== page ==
The most profitable summer movie so far may come as shock to you. It is not Indiana Jones or Iron Man or Sex and the City.
It’s The Strangers, a horror film made from a trifling $9 million dollar budget. Since it’s opening release on May 30, the film has grossed over $45 million dollars as of June 15.
Dr. Jones, Carrie Bradshaw, and Tony Stark might have seen higher grosses this summer, but their initial budgets ($185 million, $65 million, and $140 million respectively) have kept them in the red.
That is, red in terms of Hollywood’s rule of thumb for a film’s profitability: the final gross must be greater than or equal to three times the initial budget.
Another rule of thumb in Hollywood, though this is subconscious, is that successful horror films must have short names. Preferably two words or less.
Check out these classics: Frankenstein, Dracula, The Mummy, The Blob, The Fly, Psycho, Carrie, Halloween, The Thing, The Shining, Misery, Scream, Saw, Hostel, Alien, Jaws, The Exorcist, Rosemary’s Baby, Freaks, Poltergeist, Evil Dead, and countless others.
Now, of course there are the exceptions: A Nightmare on Elm Street, Invasion of the Body Snatchers, The Texas Chain Saw Massacre, The Hills Have Eyes, House on Haunted Hill, The Blair Witch Project, and The Silence of the Lambs.
But it’s more the exception than the rule that a profitable horror film’s title surpasses two words.
One of the reasons why horror films usually do not have long names is because their budgets are very low, which includes miniscule funds for marketing.
Therefore, a horror film’s title must have a short, graphic name to leave the audience with an instant tone and image.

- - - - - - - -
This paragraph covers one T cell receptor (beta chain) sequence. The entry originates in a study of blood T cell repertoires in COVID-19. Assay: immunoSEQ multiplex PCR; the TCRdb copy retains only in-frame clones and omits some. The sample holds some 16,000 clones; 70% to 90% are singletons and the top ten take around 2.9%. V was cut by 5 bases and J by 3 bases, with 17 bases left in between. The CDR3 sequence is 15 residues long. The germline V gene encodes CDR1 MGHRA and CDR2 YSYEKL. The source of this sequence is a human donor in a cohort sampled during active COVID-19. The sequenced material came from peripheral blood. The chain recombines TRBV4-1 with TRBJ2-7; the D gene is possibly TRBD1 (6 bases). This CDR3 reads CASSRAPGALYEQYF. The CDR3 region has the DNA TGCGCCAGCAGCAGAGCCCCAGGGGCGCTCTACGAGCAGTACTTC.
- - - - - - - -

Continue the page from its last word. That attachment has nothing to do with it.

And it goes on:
If you’re asking yourself why, just think about a movie theatre’s marquee, or a newspaper ad. These are the best chances for a smaller-budgeted film to garner audiences. A movie’s name that has stopping power, clarity, and brevity will optimize their chances of profitability.
Moreover, the more descriptive the name in fewer letters, the better. It’s as if a horror film can uniformly integrate an ad’s basic requirements (name, tagline, logo) into one title.
After all, who can dispute the success of that strategy with the following (in order of profitability):
Saw (original budget: $1.2 mill; final domestic gross: $55.1 million)
Psycho (original budget: $806, 947; final domestic gross: $32 million)
A Nightmare on Elm Street (original budget: $1.8 million; final domestic gross: $10.8)
The fewer the letters, the greater the percentage of return.
I’m sure one will find many examples to refute the theory above; however, when it comes to this summer’s grosses, nothing could be closer to the truth.
Indiana Jones and the Kingdom of the Crystal Skull
Original Budget: $185 million
Domestic Gross as of June 15: $276.5 million
Profit Percentage: 150%
Number of Letters in Title: 42
Profit Percentage per Letter: 3.6%
The Chronicles of Narnia: Prince Caspian
Original Budget: $200 million
Domestic Gross as of June 15: $131.9 million
Profit Percentage: -34%
Number of Letters in Title: 35
Profit Percentage per Letter: -.97%
Sex and the City
Original Budget: $65 million
Domestic Gross as of June 15: $119.5
Profit Percentage: 184%
Number of Letters in Title: 13
Profit Percentage per Letter: 14.2%
Original Budget: $9 million
Domestic Gross as of June 15: $45.3 million
Profit Percentage: 503%
Number of Letters in Title: 12
Profit Percentage per Letter: 41.9%
Horror films are a great example of where descriptive names make sense!
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